The BMW CSL, possibly the finest M-car
Let’s cut to the chase. If you wanted a high performance family sized saloon/coupe, you have a choice of 3 cars. Strangely enough they are all from Germany. These choices are simple, either you buy an M3, RS4 or C-Class AMG. This statement is truer today more than ever, but back in 2003, BMW made that choice just a little bit more difficult.
In 2003, BMW revealed its E46 M3, Mercedes rumbled with the C32 AMG and Audi unleashed its mountain passing, tar ripping four wheel drive RS4. Again, each very unique and absolutely brilliant, but as Audi and Mercedes went to bed thinking that they had done their absolute best to compete, but litle did they know that BMW revealed had something special up their sleeves. A car that could possibly be one of the best examples of a true “Drivers Car”, this world has seen. The BMW E46 M3 CSL.
But what does it mean?
CSL meaning “Coupe Sport Leichtbau”, for “Coupe Sport Lightweight”. This is exactly what the CSL brought to the table. BMW history 101, thanks Manny Antunes from BMW Blog.com.
“CSL stands for “Coupe Sport Lightweight”, a moniker first given to the legendary race winning BMW 3.0 CSL. First appearing in 1972, the 3.0 CSL homologation special model was very successful in racing, especially in the European Touring Car Championship and the Deutsche Rennsport Meisterschaft, thus securing BMW’s position amongst motorsport giants.”
So what made the 2003 rendition of the CSL so special? At the heart of the CSL is a slightly modified 3,246-cc S54 inline-six engine pushing out an extra +- 30 bhp, that disposed of the conventional mass air-flow meter, and in its place an air intake that calculates the air flow directly by the DME. Simple english, this increased the engines response time. OK, so a slightly modified, smarter engine, what else? The CSL has modified camshafts and exhaust valves (these are special, just wait for the video), a full lightweight exhaust system constructed of thinner steel. Much like Superman on a diet.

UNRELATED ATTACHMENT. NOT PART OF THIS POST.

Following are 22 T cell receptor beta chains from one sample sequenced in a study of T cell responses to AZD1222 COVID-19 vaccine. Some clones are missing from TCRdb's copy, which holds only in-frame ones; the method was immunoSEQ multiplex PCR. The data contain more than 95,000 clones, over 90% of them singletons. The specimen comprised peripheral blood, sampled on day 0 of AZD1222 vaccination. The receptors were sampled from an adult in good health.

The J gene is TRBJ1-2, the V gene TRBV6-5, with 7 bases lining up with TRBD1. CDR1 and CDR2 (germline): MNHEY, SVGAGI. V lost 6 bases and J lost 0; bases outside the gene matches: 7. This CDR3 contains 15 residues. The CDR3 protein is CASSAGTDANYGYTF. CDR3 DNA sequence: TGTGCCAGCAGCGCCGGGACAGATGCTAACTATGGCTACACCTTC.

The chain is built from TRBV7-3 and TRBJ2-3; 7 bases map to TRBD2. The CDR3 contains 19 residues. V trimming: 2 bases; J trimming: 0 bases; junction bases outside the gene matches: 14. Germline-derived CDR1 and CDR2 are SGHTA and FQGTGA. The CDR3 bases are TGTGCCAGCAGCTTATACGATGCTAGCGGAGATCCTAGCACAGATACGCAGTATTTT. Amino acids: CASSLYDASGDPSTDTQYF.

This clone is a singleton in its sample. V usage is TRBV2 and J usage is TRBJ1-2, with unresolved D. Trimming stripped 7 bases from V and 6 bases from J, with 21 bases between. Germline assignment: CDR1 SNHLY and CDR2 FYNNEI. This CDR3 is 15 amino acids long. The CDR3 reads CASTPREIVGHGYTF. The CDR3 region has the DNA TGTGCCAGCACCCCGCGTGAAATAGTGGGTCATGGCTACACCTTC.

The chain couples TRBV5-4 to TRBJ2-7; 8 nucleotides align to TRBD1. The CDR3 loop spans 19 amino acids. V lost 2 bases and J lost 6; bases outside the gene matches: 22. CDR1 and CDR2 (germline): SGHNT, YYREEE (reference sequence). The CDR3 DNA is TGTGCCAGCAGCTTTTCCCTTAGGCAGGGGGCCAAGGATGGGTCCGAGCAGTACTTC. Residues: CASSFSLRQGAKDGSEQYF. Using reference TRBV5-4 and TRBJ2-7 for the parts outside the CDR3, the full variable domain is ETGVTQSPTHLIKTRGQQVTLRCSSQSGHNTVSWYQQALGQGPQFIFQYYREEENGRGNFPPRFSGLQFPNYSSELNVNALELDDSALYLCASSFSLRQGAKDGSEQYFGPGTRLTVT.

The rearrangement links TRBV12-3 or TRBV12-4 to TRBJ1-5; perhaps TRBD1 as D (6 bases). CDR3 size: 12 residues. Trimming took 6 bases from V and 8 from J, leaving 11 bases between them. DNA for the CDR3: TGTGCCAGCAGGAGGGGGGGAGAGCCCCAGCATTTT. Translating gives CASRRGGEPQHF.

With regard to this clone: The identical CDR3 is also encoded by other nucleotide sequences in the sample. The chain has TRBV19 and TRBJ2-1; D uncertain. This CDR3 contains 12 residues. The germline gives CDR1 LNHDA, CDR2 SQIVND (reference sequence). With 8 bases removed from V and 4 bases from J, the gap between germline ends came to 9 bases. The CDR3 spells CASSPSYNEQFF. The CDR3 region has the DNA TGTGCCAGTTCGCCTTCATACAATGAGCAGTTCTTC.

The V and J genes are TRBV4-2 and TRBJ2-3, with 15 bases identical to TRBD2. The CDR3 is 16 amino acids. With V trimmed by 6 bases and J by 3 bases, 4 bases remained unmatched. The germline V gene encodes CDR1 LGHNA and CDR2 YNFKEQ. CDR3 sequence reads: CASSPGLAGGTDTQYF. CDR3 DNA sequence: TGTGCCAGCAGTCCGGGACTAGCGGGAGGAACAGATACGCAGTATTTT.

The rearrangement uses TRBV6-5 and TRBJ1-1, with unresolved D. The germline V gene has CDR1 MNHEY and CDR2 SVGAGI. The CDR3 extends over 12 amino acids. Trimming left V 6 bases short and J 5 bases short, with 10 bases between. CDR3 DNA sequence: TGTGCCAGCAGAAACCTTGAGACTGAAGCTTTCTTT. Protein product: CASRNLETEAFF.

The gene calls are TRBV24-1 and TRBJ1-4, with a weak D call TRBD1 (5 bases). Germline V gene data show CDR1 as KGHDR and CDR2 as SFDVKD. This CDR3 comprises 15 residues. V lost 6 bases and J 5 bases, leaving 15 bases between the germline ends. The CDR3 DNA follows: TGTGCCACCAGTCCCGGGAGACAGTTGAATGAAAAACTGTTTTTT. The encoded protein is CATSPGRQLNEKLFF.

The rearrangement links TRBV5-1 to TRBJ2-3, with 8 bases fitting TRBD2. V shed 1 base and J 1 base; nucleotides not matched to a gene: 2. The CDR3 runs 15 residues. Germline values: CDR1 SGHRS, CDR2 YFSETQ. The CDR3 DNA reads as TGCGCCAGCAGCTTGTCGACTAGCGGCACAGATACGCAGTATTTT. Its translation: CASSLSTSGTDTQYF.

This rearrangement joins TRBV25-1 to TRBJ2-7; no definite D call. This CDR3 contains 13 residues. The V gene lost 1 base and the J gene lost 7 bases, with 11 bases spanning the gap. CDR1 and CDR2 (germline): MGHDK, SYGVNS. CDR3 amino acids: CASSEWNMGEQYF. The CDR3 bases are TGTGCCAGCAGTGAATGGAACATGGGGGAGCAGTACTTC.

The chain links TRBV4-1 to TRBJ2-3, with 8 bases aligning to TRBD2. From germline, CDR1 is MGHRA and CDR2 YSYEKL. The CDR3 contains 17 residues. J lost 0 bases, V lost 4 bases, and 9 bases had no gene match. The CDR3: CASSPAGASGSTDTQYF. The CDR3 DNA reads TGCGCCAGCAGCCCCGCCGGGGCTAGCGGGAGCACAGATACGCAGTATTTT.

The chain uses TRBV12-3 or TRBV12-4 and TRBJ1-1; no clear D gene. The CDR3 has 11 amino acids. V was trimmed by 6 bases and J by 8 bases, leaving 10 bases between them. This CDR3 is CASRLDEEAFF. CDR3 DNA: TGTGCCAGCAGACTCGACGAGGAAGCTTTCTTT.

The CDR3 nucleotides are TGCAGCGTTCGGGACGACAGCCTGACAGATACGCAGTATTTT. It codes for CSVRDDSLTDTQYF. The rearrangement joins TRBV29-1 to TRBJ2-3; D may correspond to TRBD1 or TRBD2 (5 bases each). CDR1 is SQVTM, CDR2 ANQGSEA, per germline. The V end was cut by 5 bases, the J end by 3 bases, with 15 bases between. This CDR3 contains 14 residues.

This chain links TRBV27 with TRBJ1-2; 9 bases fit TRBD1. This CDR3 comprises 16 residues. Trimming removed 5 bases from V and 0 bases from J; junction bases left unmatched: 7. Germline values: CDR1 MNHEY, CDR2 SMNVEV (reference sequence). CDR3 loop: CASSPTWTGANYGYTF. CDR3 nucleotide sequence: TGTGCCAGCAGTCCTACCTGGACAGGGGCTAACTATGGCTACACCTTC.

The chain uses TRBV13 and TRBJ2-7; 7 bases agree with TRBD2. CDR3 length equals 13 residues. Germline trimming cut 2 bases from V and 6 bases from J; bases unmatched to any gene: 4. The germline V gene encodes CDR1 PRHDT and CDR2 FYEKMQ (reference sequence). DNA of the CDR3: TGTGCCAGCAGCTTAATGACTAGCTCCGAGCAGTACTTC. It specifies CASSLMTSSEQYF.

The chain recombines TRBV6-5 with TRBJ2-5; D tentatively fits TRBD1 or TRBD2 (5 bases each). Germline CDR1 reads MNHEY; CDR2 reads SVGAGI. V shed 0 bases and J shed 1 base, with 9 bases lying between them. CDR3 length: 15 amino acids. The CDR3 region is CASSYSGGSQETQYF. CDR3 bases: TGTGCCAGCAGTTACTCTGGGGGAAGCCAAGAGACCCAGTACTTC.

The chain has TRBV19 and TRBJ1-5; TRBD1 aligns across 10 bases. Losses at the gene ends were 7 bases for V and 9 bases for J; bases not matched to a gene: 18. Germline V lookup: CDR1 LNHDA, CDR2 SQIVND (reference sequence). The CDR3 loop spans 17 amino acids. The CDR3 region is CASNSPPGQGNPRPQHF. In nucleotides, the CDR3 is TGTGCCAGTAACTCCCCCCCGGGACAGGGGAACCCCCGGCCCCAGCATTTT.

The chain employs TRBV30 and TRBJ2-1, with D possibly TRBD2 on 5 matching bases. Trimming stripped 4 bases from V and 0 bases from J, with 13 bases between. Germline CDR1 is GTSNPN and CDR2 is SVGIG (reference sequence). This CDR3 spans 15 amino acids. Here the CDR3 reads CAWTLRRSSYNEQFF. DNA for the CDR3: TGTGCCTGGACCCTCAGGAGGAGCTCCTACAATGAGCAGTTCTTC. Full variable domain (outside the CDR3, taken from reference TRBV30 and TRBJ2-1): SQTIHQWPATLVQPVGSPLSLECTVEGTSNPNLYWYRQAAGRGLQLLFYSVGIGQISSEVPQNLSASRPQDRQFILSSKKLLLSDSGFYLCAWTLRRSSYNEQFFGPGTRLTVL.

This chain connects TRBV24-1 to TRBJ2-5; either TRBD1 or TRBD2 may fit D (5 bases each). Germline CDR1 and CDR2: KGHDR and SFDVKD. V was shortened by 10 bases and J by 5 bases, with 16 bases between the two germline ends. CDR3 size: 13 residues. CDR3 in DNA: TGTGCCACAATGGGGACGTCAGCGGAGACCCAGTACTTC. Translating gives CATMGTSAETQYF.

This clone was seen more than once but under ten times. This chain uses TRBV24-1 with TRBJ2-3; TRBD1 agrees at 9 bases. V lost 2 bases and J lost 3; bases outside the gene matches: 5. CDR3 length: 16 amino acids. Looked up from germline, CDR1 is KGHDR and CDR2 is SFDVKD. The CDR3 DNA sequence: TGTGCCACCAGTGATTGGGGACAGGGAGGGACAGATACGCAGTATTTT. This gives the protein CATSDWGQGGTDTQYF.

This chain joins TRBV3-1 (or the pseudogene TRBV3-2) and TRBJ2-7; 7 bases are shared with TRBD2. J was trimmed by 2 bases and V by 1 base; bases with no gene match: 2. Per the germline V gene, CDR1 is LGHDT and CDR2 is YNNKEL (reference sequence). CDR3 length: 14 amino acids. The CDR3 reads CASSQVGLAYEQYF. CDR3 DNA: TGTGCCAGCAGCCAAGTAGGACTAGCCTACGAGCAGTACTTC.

OK…what’s the big deal, it has a bit more power and is a little lighter than the standard E46 M3? That’s where you are completely wrong. With the clever use of carbon fibre, and German witch-craft engineering, the CSL is an astonishing 110kg lighter than it’s stock cousin. Carbon fibre reinforced panels are found everywhere on the CSL. The roof is constructed from carbon fibre reinforced plastic. While this only reduces the curb weight of the car by 7kg, it lowers the center of gravity of the car and decreases body flex. Clever stuff Germans!
The front bumper support and single air inlet is also made up of the same weight saving material. Helping out the exhausts at the back of the CSL is a lightweight diffuser and a re-shaped boot lid that helps sink the rear tyre into the road.
The geniuses at BMW’s M division fiddled with the suspension, control arms, stiffer ball bushings and larger cross-drilled front brakes. The CSL rides on wider, lightweight, cross-spoke wheels that arrived standard with semi-slick tyres.
The guys at M division didn’t hold back on the weight saving when it came to the interior of the car. The only two options that were available, at no extra cost, was air-conditioning and a radio. Other than that, the CSL arrived standard with lightweight, alcantara covered, none-reclinable bucket seats, carbon fibre centre console, door panels and a button free alcantara wrapped steering wheel. Even the rear windscreen is made from a thinner glass.
We all know that if you want a responsive, agile sports car, the tried and trusted formula is power gain and weight-reduction. BMW have managed to tick all of those boxes. Coupled with the extra +- 30bhp, this light weight, exhaust screeching marvel is unlike anything we have ever driven.
OK, so the CSL is fast, and it’s light, but what might be the CSL’s absolute party piece is that +-1400 CSL’s went into production. 820 left hand drive and 535 right hand drive. Globally. Yes, that is for everyone around the world. An estimated 65 arrived to South African shores.
So the CSL is unique, but the thing is, we aren’t living in 2004. Now a days there are out-of-the-box Golf R’s that have 4 wheel drive systems, 2 litre turbos, bucket loads of grunt and technology, that will absolutely demolish the CSL, especially at altitude.
With that said, the common formula to make a good Gti great, is that you need to add 4 wheel drive, add bigger turbos and add smarter driver settings. The BMW M3 CSL shows us that to turn a great drivers car into an unbelievable drivers car, you need to strip weight, strip settings, strip comfort and strip complicated engineering. Even though weight reduction, smarter and responsive engineering and a limited production number run are all very, German, analytical and mechanical. Combined, these aspects evoke only the highest and most honest driving emotions.
Thank you BMW. My 5 car dream garage has suddenly been reduced to one! The BMW M3 CSL.